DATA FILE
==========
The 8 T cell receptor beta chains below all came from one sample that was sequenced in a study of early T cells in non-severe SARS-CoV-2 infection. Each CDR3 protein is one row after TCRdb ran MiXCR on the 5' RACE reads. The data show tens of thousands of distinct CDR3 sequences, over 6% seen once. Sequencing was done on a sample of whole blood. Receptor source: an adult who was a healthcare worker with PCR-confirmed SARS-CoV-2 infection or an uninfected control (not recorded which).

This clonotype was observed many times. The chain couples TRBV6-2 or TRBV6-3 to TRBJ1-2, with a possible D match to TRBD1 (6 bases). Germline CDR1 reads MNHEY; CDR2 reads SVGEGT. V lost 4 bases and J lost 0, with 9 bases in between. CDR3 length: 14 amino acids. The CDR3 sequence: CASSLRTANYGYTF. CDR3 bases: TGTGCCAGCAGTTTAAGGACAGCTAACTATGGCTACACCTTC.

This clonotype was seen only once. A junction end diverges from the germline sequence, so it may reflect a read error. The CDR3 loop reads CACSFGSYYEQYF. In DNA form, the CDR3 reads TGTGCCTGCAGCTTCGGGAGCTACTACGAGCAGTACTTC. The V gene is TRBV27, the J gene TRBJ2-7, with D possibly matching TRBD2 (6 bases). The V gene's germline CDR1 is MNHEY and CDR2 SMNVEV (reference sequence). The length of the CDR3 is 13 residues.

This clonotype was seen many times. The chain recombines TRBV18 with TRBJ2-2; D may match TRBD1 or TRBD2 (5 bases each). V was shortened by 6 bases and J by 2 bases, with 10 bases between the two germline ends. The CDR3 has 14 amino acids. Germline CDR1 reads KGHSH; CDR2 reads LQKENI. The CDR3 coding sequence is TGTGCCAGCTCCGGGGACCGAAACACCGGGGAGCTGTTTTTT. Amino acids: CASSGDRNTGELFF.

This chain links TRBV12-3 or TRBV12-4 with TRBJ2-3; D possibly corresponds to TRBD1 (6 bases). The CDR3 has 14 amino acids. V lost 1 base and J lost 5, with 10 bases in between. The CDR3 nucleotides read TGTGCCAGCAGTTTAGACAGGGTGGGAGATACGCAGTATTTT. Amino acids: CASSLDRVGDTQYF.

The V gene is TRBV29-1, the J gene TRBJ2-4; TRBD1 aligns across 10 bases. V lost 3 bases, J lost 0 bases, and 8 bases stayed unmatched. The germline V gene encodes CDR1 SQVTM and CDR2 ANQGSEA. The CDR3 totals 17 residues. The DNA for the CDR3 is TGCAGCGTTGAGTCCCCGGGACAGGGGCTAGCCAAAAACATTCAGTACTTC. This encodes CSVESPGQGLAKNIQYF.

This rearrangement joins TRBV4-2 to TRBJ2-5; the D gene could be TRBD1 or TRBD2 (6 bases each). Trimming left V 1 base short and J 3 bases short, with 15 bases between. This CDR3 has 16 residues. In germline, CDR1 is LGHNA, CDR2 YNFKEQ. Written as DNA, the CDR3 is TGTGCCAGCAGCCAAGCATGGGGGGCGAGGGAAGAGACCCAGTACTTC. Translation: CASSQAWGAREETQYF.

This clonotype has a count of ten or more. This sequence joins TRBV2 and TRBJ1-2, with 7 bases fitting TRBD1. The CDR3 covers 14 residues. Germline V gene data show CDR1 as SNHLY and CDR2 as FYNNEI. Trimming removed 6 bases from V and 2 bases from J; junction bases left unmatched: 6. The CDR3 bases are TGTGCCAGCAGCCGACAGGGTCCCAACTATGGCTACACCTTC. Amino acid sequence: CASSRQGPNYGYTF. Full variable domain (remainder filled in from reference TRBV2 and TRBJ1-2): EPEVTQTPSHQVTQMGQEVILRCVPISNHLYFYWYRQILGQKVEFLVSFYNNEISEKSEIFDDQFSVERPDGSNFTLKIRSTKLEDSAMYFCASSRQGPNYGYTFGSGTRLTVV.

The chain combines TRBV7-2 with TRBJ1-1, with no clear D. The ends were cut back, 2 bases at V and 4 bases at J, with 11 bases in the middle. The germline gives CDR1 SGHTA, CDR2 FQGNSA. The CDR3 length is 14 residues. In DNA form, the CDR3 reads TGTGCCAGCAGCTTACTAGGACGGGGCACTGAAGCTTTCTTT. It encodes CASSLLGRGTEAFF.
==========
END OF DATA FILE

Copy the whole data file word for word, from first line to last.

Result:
The 8 T cell receptor beta chains below all came from one sample that was sequenced in a study of early T cells in non-severe SARS-CoV-2 infection. Each CDR3 protein is one row after TCRdb ran MiXCR on the 5' RACE reads. The data show tens of thousands of distinct CDR3 sequences, over 6% seen once. Sequencing was done on a sample of whole blood. Receptor source: an adult who was a healthcare worker with PCR-confirmed SARS-CoV-2 infection or an uninfected control (not recorded which).

This clonotype was observed many times. The chain couples TRBV6-2 or TRBV6-3 to TRBJ1-2, with a possible D match to TRBD1 (6 bases). Germline CDR1 reads MNHEY; CDR2 reads SVGEGT. V lost 4 bases and J lost 0, with 9 bases in between. CDR3 length: 14 amino acids. The CDR3 sequence: CASSLRTANYGYTF. CDR3 bases: TGTGCCAGCAGTTTAAGGACAGCTAACTATGGCTACACCTTC.

This clonotype was seen only once. A junction end diverges from the germline sequence, so it may reflect a read error. The CDR3 loop reads CACSFGSYYEQYF. In DNA form, the CDR3 reads TGTGCCTGCAGCTTCGGGAGCTACTACGAGCAGTACTTC. The V gene is TRBV27, the J gene TRBJ2-7, with D possibly matching TRBD2 (6 bases). The V gene's germline CDR1 is MNHEY and CDR2 SMNVEV (reference sequence). The length of the CDR3 is 13 residues.

This clonotype was seen many times. The chain recombines TRBV18 with TRBJ2-2; D may match TRBD1 or TRBD2 (5 bases each). V was shortened by 6 bases and J by 2 bases, with 10 bases between the two germline ends. The CDR3 has 14 amino acids. Germline CDR1 reads KGHSH; CDR2 reads LQKENI. The CDR3 coding sequence is TGTGCCAGCTCCGGGGACCGAAACACCGGGGAGCTGTTTTTT. Amino acids: CASSGDRNTGELFF.

This chain links TRBV12-3 or TRBV12-4 with TRBJ2-3; D possibly corresponds to TRBD1 (6 bases). The CDR3 has 14 amino acids. V lost 1 base and J lost 5, with 10 bases in between. The CDR3 nucleotides read TGTGCCAGCAGTTTAGACAGGGTGGGAGATACGCAGTATTTT. Amino acids: CASSLDRVGDTQYF.

The V gene is TRBV29-1, the J gene TRBJ2-4; TRBD1 aligns across 10 bases. V lost 3 bases, J lost 0 bases, and 8 bases stayed unmatched. The germline V gene encodes CDR1 SQVTM and CDR2 ANQGSEA. The CDR3 totals 17 residues. The DNA for the CDR3 is TGCAGCGTTGAGTCCCCGGGACAGGGGCTAGCCAAAAACATTCAGTACTTC. This encodes CSVESPGQGLAKNIQYF.

This rearrangement joins TRBV4-2 to TRBJ2-5; the D gene could be TRBD1 or TRBD2 (6 bases each). Trimming left V 1 base short and J 3 bases short, with 15 bases between. This CDR3 has 16 residues. In germline, CDR1 is LGHNA, CDR2 YNFKEQ. Written as DNA, the CDR3 is TGTGCCAGCAGCCAAGCATGGGGGGCGAGGGAAGAGACCCAGTACTTC. Translation: CASSQAWGAREETQYF.

This clonotype has a count of ten or more. This sequence joins TRBV2 and TRBJ1-2, with 7 bases fitting TRBD1. The CDR3 covers 14 residues. Germline V gene data show CDR1 as SNHLY and CDR2 as FYNNEI. Trimming removed 6 bases from V and 2 bases from J; junction bases left unmatched: 6. The CDR3 bases are TGTGCCAGCAGCCGACAGGGTCCCAACTATGGCTACACCTTC. Amino acid sequence: CASSRQGPNYGYTF. Full variable domain (remainder filled in from reference TRBV2 and TRBJ1-2): EPEVTQTPSHQVTQMGQEVILRCVPISNHLYFYWYRQILGQKVEFLVSFYNNEISEKSEIFDDQFSVERPDGSNFTLKIRSTKLEDSAMYFCASSRQGPNYGYTFGSGTRLTVV.

The chain combines TRBV7-2 with TRBJ1-1, with no clear D. The ends were cut back, 2 bases at V and 4 bases at J, with 11 bases in the middle. The germline gives CDR1 SGHTA, CDR2 FQGNSA. The CDR3 length is 14 residues. In DNA form, the CDR3 reads TGTGCCAGCAGCTTACTAGGACGGGGCACTGAAGCTTTCTTT. It encodes CASSLLGRGTEAFF.